Whisky Magazine Issue 44
This article is 9 years old and some information provided may be time sensitive. Please check all details of events, tours, opening times and other information before travelling or making arrangements.
Copyright Whisky Magazine © 1999-2014. All rights reserved. To use or reproduce part or all of this article please contact us for details of how you can do so legally.
Ian Buxton visits Balblair
As the internal arrangements and vessels are like the other distilleries in the district, it is not worthwhile to recapitulate them” commented an unusually blunt Alfred Barnard on his visit to Balblair.
Though we might admire the brevity of this approach, Alf's somewhat taciturn description belies the interest to be found for today's visitor at this attractive little distillery.
Not least are the wonderful archives, with the earliest history of the distillery preserved in the original sales ledgers.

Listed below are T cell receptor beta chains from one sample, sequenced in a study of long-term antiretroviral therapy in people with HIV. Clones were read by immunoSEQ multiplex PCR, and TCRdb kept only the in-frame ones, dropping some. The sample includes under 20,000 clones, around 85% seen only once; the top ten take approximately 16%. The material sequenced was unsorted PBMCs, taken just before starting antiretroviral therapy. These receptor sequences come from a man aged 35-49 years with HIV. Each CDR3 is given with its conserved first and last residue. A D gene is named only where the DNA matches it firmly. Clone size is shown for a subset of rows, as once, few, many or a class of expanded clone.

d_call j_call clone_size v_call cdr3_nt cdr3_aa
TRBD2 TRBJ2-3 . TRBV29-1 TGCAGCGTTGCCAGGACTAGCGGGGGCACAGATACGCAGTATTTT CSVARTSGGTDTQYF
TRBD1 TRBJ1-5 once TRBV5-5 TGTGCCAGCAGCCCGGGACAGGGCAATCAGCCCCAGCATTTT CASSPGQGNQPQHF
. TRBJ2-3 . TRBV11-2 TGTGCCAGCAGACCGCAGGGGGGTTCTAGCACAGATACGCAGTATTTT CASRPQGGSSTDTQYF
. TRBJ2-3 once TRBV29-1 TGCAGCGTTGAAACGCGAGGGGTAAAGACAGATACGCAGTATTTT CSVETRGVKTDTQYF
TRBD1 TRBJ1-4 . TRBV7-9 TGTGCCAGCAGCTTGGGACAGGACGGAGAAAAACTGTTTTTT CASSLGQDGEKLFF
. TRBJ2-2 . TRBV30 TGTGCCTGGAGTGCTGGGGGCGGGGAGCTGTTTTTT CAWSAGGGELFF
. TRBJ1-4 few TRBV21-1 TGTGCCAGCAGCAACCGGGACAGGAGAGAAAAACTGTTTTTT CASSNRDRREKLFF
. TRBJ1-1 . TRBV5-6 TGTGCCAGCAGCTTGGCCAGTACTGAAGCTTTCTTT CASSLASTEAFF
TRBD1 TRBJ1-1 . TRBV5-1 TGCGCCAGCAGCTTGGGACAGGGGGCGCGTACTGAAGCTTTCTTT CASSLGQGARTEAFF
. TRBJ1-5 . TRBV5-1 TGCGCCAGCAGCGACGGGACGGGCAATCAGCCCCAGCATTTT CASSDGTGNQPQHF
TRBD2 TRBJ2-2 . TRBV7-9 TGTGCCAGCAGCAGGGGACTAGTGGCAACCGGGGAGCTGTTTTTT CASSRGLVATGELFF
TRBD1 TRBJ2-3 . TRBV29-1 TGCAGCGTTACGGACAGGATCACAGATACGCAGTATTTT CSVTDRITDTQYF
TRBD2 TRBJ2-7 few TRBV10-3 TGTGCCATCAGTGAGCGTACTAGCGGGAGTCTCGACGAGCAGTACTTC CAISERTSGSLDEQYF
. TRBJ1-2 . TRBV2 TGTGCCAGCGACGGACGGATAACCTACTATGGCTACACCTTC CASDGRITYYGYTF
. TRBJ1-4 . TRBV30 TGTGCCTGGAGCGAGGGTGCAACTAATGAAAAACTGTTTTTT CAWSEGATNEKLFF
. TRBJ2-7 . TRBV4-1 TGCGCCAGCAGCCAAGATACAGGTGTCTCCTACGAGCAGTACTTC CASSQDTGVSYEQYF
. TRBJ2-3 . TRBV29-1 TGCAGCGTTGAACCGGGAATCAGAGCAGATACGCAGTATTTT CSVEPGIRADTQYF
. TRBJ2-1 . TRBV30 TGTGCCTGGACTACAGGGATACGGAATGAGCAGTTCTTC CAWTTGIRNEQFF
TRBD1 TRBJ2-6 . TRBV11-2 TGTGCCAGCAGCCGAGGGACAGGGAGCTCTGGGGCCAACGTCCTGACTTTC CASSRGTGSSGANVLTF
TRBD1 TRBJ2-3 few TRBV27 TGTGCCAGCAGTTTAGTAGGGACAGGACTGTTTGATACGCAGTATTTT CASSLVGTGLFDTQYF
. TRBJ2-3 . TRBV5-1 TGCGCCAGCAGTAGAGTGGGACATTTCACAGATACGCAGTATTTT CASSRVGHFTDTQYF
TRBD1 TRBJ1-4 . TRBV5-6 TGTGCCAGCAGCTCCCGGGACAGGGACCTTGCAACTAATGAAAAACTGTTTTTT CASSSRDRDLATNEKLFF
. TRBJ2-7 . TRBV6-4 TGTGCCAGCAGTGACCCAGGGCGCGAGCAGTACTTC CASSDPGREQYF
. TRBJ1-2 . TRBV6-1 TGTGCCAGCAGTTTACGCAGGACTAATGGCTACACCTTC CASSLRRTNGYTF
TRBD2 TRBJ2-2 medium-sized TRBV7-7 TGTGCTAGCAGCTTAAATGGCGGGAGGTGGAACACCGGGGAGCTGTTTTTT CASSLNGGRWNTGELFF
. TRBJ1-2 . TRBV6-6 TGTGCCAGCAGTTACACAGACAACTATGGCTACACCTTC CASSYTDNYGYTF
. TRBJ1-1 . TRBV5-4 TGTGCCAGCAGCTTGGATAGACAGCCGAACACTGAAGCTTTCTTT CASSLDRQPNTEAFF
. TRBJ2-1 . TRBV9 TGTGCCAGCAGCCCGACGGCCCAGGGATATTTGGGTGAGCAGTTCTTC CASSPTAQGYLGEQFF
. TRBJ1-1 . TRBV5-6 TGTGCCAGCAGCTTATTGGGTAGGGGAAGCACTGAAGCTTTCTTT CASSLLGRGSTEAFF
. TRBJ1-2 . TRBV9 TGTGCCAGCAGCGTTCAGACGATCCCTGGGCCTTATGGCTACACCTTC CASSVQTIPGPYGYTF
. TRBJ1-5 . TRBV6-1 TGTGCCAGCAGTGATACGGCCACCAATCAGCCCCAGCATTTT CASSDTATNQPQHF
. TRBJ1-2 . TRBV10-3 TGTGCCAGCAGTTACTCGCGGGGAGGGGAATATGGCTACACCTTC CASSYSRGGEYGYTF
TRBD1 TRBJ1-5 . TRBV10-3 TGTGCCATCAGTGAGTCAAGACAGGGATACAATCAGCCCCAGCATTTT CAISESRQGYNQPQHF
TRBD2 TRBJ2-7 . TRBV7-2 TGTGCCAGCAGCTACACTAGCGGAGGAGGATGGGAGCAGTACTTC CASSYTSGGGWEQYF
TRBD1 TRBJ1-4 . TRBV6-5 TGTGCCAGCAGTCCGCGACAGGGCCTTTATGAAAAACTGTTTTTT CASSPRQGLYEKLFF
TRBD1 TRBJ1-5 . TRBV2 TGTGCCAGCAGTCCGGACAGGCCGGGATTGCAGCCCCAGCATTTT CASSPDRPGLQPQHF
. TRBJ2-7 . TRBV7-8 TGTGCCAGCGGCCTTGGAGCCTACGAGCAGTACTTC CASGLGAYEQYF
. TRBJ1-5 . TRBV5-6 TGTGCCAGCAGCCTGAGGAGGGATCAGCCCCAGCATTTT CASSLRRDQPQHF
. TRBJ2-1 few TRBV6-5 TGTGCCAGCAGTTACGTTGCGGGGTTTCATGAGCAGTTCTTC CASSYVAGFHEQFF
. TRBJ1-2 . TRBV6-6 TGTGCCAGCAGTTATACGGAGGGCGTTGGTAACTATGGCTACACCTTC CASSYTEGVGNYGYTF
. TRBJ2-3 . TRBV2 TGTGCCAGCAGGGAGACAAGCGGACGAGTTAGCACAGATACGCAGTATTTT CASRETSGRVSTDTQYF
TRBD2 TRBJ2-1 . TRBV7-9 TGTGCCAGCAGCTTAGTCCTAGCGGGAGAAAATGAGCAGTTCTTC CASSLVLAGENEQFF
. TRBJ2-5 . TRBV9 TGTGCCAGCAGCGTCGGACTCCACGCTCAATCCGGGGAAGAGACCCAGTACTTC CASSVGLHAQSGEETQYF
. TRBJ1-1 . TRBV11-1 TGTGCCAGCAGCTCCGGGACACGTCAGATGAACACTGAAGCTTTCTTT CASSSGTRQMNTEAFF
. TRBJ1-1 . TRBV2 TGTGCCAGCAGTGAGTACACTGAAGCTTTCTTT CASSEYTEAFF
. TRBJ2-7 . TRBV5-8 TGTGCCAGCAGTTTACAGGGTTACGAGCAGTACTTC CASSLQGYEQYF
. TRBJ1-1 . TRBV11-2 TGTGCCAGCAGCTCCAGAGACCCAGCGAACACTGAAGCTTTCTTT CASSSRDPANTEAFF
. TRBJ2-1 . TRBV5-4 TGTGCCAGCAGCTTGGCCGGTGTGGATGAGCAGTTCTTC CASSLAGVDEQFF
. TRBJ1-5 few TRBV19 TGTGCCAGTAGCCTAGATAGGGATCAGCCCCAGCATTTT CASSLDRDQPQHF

The original Balblair distillery was founded in 1790, and sales records survive from 1800. The first entry is prefaced: “John Ross Christopher, Tacksman of Balblair, January 25th 1800” and we can see that his first sale was “to David Kircaldy at Ardmore one gallon of whisky at £1.8.0d”. That's around four litres of whisky at a cost of £1.40 in today's measures.
Later the distillery offered a range of qualities: double strong whisky is noted at 4/6 per pint; spirit is 3/6 per pint and dram whisky is 3/3 per pint – or about 16 pence for around a half litre. Say 22 pence for the equivalent of today's 70cl bottle! Some quick arithmetic suggests that either Mr Kircaldy was getting a decent quantity discount or he wasn't buying the good stuff.
“Ardmore” being a neighbouring farm, perhaps it was just for his labourers. Mind you, the local minister ran up a bill for over £15 which he had to pay off in instalments. Presumably his sermons were not on the evils of str...